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The Timeline Exposes the Holes in Your History

September 5, 2014

By Robin Foster

 

In Wills May Determine Slavery in the Family, I discussed how I had reached a point with researching Eliza, the mother of Anderson, where I did not know which way to go next.  I decided to create a timeline to help find my way.

 

Create a timeline illustrating life events for the ancestor you are researching. Include historical events and localities. This will help you stay on track as you research, identify inconsistencies, and pinpoint periods of time that are not documented.

 

This is how my timeline looked for Eliza using the records I discussed so far:

 

Eliza (mother of Anderson)

 

1847 (Feb 1st) Burwell Chick left Elisa in his will to his son Pettus W. Chick

1870 US Census living next door to Pettus W. Chick

1876 mentioned in will of Pettus W. Chick

1878 mentioned in last will of Pettus W. Chick

1880 US Census living next door to Pettus W. Chick

1900  Census Eliza is living next door to Anderson Chick, her son and Wife of Pettus W. Chick,  Sarah Chick.

 

Now with this timeline I could immediately see a resource that I could use to fill in more details:

 

1869 SC State Census

 

1869 State Census," images, Greenwood County Library accessed 27 Nov 2013), South Carolina > Union; microfilm

 

This census only names the head of household and gives:

 

  • number of males and females between 6 and 16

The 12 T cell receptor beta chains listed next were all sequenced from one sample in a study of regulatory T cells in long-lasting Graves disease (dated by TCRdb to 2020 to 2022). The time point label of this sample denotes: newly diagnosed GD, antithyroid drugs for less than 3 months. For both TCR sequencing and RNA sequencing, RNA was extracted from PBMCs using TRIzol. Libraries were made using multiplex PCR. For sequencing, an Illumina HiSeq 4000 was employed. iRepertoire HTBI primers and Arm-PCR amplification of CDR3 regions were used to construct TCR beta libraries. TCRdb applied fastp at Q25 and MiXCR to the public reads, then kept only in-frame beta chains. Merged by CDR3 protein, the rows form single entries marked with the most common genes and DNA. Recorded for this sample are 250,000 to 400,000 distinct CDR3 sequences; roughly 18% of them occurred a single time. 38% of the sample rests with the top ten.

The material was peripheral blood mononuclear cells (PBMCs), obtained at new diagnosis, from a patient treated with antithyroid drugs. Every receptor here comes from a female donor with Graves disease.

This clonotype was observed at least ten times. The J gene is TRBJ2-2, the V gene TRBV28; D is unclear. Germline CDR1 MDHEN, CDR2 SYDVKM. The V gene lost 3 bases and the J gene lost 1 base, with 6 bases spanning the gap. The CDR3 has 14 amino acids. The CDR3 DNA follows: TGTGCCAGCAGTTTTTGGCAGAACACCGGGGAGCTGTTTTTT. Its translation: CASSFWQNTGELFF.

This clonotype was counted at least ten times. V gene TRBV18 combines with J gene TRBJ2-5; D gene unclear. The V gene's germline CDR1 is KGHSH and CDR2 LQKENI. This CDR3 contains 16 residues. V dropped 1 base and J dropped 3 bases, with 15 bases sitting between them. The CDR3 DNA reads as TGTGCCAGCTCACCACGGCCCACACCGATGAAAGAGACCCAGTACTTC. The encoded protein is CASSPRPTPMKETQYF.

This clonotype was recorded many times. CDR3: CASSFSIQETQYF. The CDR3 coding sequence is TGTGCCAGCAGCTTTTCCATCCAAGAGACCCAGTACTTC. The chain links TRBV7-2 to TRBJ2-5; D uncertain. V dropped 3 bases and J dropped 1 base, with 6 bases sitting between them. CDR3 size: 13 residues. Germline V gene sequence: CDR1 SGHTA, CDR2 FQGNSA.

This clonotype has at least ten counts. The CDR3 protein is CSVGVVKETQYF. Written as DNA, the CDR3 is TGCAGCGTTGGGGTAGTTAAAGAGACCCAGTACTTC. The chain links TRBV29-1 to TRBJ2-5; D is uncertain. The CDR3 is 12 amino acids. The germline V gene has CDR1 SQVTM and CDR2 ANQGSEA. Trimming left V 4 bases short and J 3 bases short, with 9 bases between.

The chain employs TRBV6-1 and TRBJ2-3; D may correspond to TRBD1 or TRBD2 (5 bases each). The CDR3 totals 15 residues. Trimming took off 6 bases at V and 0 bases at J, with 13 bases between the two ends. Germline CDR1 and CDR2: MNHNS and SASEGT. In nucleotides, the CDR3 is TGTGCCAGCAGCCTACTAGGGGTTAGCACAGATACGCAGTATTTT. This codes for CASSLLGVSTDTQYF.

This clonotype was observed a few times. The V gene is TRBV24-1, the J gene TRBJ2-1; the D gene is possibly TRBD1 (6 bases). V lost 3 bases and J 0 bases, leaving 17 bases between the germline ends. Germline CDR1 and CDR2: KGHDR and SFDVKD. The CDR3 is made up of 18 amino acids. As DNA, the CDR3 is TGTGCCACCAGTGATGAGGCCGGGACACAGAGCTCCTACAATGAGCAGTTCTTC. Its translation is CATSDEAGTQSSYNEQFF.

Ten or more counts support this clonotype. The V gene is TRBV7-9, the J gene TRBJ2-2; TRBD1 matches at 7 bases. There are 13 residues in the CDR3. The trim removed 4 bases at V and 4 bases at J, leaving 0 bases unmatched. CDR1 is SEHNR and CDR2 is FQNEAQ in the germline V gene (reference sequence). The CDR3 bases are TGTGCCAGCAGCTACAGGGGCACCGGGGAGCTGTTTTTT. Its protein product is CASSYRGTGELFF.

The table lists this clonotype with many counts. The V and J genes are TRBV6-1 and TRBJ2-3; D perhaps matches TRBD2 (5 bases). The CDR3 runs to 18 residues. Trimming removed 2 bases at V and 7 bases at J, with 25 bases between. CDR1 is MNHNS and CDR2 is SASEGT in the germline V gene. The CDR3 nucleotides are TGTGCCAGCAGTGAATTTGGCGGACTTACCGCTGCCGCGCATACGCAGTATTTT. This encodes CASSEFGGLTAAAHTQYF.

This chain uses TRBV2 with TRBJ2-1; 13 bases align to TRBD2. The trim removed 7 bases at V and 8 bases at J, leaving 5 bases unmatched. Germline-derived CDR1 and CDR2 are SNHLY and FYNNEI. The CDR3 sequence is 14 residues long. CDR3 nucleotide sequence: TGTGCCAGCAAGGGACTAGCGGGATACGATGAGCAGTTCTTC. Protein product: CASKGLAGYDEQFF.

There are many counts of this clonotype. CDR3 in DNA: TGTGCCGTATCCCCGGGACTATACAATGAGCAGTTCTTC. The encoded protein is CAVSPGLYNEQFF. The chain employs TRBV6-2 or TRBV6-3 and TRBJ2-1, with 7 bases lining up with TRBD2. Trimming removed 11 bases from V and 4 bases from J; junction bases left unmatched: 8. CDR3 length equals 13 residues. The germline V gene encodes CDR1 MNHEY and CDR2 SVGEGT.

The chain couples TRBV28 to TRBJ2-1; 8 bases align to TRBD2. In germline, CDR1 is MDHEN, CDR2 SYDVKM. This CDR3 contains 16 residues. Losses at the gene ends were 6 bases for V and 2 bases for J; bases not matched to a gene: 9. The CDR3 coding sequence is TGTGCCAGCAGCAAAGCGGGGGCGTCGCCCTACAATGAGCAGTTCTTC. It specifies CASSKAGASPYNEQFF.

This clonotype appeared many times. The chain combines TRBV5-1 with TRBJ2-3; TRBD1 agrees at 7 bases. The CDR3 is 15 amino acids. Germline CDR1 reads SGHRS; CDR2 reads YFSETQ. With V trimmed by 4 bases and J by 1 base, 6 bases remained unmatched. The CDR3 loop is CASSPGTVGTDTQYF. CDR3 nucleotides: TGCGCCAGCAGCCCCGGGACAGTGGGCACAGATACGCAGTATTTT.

• number of males over 21

  • total number of males and females

 

In Eliza’s household, there was one male between six and 16, four males, and one female. Everyone was listed as “colored.” With this information, a comparison can be made against the names of children listed with Eliza on the 1870 census.

 

In the household of Pettus W. Chick, there was one male over 21 with a total of one male and two females. One of the females listed in Pettus’ household is probably is wife, Sarah. The other female might be a member of Sarah’s Henderson branch of the family.

 

Other resources or events that I might trace for Eliza would be:

 

  • Freedman's records

  • Death of Eliza

  • Will for Eliza

  • Agricultural Census

  • Burial date and place

 

If I was tracing a male over 18 instead of a female, I would look through the 1868 SC Voter's Registation and the 1869 militia roll for the SC.  I always explain to those that I help that when we research, we are not only looking for people.  We are also researching records!  

 

1.  Create a timeline to help you figure out what you do not know.

2.  Study records that exist that will fill in the gaps on your timeline. 

3. Never give up! 

 

Come find out what resources we are using in our Facebook Group! Genealogy! Just Ask!

 

 

 

 

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